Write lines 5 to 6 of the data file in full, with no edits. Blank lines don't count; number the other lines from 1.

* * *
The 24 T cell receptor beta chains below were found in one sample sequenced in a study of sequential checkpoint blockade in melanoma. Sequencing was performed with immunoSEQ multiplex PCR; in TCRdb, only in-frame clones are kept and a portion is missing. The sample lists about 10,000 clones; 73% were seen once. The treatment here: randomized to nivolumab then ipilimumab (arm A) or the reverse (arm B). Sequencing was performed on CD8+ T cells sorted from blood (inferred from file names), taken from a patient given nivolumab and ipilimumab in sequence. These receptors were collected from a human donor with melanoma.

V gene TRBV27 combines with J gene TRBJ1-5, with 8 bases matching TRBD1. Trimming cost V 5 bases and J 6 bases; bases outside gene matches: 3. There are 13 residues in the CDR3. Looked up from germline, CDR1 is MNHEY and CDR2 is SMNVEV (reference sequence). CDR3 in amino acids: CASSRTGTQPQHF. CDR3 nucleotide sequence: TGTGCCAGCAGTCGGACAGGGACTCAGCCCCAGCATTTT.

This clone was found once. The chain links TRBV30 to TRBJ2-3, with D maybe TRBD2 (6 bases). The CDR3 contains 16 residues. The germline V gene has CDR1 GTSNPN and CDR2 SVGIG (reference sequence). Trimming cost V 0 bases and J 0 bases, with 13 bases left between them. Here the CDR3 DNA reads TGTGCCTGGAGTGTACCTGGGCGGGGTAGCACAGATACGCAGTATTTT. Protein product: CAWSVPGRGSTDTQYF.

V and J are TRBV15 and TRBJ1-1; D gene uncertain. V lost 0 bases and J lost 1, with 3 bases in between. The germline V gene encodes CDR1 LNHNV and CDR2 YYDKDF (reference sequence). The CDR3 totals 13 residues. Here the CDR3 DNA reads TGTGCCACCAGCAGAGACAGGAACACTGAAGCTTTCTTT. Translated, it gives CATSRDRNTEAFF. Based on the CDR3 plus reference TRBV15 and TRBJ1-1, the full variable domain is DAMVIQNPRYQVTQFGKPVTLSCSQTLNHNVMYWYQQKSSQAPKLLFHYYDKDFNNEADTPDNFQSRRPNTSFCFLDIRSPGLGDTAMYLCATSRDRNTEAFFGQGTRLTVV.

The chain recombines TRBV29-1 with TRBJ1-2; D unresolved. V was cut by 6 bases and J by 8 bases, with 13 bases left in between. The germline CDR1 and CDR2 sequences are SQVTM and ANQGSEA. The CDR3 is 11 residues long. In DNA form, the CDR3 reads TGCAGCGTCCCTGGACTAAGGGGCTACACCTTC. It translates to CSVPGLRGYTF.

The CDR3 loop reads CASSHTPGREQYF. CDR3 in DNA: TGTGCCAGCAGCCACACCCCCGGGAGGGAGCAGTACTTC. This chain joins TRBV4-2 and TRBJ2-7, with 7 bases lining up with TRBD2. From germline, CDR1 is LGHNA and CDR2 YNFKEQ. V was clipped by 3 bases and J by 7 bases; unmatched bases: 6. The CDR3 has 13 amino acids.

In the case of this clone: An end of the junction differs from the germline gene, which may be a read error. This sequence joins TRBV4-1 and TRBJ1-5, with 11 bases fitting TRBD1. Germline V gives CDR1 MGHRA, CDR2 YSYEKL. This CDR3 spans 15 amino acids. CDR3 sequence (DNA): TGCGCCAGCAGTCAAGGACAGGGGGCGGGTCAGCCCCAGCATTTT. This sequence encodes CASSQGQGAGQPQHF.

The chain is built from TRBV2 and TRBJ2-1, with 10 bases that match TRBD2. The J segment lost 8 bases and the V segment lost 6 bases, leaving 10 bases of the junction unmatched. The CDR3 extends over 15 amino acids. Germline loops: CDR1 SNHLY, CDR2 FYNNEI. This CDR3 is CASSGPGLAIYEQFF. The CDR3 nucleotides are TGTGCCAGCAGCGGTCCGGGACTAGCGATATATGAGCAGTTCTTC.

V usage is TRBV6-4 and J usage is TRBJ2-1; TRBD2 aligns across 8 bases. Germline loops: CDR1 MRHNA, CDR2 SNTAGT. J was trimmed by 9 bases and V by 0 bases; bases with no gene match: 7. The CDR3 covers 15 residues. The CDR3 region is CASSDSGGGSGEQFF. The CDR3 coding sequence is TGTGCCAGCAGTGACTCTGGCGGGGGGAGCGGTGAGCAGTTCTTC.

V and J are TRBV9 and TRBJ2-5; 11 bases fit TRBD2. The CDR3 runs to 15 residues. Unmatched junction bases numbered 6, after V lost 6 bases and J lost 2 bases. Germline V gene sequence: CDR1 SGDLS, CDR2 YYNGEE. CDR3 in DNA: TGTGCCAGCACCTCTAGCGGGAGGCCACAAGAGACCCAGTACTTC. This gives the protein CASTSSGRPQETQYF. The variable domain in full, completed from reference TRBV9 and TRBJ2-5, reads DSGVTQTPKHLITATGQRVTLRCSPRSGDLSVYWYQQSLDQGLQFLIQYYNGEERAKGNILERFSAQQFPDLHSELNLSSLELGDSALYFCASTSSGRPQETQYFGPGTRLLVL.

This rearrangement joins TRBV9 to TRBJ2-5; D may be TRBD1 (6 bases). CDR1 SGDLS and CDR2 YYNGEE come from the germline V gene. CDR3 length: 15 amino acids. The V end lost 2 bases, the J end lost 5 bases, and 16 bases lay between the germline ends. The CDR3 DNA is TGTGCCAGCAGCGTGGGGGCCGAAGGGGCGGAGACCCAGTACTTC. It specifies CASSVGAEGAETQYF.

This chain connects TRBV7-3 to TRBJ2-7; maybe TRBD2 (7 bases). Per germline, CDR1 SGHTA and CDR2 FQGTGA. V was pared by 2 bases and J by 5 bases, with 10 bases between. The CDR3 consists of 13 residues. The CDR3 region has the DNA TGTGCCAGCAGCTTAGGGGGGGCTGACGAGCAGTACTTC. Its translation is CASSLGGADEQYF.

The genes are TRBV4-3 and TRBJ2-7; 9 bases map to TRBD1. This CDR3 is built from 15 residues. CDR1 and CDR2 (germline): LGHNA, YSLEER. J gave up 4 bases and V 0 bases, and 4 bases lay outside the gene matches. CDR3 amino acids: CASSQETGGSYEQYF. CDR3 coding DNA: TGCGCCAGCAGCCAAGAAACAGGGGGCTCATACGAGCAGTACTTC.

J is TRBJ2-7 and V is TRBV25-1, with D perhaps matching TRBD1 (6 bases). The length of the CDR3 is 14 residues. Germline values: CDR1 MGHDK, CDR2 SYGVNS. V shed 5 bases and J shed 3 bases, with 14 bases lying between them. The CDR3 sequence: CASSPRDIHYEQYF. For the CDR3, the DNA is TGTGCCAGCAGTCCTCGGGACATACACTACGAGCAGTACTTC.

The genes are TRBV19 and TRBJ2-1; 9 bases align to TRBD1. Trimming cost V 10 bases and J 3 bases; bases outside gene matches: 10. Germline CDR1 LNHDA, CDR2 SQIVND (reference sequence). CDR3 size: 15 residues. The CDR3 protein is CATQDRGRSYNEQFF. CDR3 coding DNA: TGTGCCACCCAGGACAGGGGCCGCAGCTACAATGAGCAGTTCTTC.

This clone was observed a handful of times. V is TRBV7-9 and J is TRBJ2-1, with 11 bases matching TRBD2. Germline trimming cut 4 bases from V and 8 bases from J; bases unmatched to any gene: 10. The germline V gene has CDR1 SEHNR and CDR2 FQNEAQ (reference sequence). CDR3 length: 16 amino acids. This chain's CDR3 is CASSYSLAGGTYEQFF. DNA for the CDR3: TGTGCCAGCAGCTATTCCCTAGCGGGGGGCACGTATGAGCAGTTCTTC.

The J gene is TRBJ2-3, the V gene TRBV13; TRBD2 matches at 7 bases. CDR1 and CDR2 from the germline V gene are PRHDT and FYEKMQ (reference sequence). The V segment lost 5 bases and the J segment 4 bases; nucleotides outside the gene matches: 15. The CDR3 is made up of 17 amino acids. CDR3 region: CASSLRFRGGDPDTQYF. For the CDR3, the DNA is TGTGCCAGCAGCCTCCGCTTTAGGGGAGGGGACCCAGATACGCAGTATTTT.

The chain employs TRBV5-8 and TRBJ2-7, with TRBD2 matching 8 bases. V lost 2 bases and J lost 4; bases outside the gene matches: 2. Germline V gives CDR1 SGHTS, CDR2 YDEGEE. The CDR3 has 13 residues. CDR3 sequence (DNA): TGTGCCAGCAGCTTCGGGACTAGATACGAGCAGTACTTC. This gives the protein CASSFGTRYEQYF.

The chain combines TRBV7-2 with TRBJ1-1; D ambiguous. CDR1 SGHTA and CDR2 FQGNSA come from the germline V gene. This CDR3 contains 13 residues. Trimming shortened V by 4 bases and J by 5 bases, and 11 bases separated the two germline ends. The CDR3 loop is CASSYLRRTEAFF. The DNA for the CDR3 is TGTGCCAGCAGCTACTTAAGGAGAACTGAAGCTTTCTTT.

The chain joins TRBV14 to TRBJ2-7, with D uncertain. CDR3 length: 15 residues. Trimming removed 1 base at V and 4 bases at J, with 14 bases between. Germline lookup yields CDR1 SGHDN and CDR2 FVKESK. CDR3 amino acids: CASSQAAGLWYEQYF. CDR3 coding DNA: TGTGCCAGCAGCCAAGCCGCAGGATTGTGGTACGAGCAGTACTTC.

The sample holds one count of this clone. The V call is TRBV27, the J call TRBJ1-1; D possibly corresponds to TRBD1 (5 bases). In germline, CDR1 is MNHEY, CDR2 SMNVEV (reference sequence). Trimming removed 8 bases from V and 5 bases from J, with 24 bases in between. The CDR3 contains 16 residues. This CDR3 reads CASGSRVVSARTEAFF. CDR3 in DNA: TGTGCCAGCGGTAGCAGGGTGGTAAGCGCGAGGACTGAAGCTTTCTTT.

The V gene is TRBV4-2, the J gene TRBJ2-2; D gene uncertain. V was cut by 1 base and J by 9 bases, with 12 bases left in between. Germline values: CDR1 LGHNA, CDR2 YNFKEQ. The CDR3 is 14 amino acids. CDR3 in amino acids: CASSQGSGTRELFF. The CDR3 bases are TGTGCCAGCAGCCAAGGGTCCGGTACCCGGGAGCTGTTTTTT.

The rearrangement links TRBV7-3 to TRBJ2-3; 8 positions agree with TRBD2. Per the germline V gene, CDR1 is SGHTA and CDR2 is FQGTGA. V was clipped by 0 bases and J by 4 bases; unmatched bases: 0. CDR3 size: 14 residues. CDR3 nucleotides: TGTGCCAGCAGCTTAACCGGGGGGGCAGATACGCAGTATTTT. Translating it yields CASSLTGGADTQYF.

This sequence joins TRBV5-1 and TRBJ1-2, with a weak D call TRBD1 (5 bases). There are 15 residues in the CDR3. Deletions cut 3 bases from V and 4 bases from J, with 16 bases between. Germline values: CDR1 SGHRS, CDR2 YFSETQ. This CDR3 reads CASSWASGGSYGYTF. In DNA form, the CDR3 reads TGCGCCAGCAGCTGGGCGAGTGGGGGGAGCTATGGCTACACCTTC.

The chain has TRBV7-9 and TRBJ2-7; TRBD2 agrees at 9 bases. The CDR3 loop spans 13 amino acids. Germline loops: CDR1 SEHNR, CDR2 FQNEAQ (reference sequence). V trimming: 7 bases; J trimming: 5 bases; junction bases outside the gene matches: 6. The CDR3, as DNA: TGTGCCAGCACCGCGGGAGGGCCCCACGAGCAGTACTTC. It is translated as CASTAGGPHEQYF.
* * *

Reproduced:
The chain recombines TRBV29-1 with TRBJ1-2; D unresolved. V was cut by 6 bases and J by 8 bases, with 13 bases left in between. The germline CDR1 and CDR2 sequences are SQVTM and ANQGSEA. The CDR3 is 11 residues long. In DNA form, the CDR3 reads TGCAGCGTCCCTGGACTAAGGGGCTACACCTTC. It translates to CSVPGLRGYTF.

The CDR3 loop reads CASSHTPGREQYF. CDR3 in DNA: TGTGCCAGCAGCCACACCCCCGGGAGGGAGCAGTACTTC. This chain joins TRBV4-2 and TRBJ2-7, with 7 bases lining up with TRBD2. From germline, CDR1 is LGHNA and CDR2 YNFKEQ. V was clipped by 3 bases and J by 7 bases; unmatched bases: 6. The CDR3 has 13 amino acids.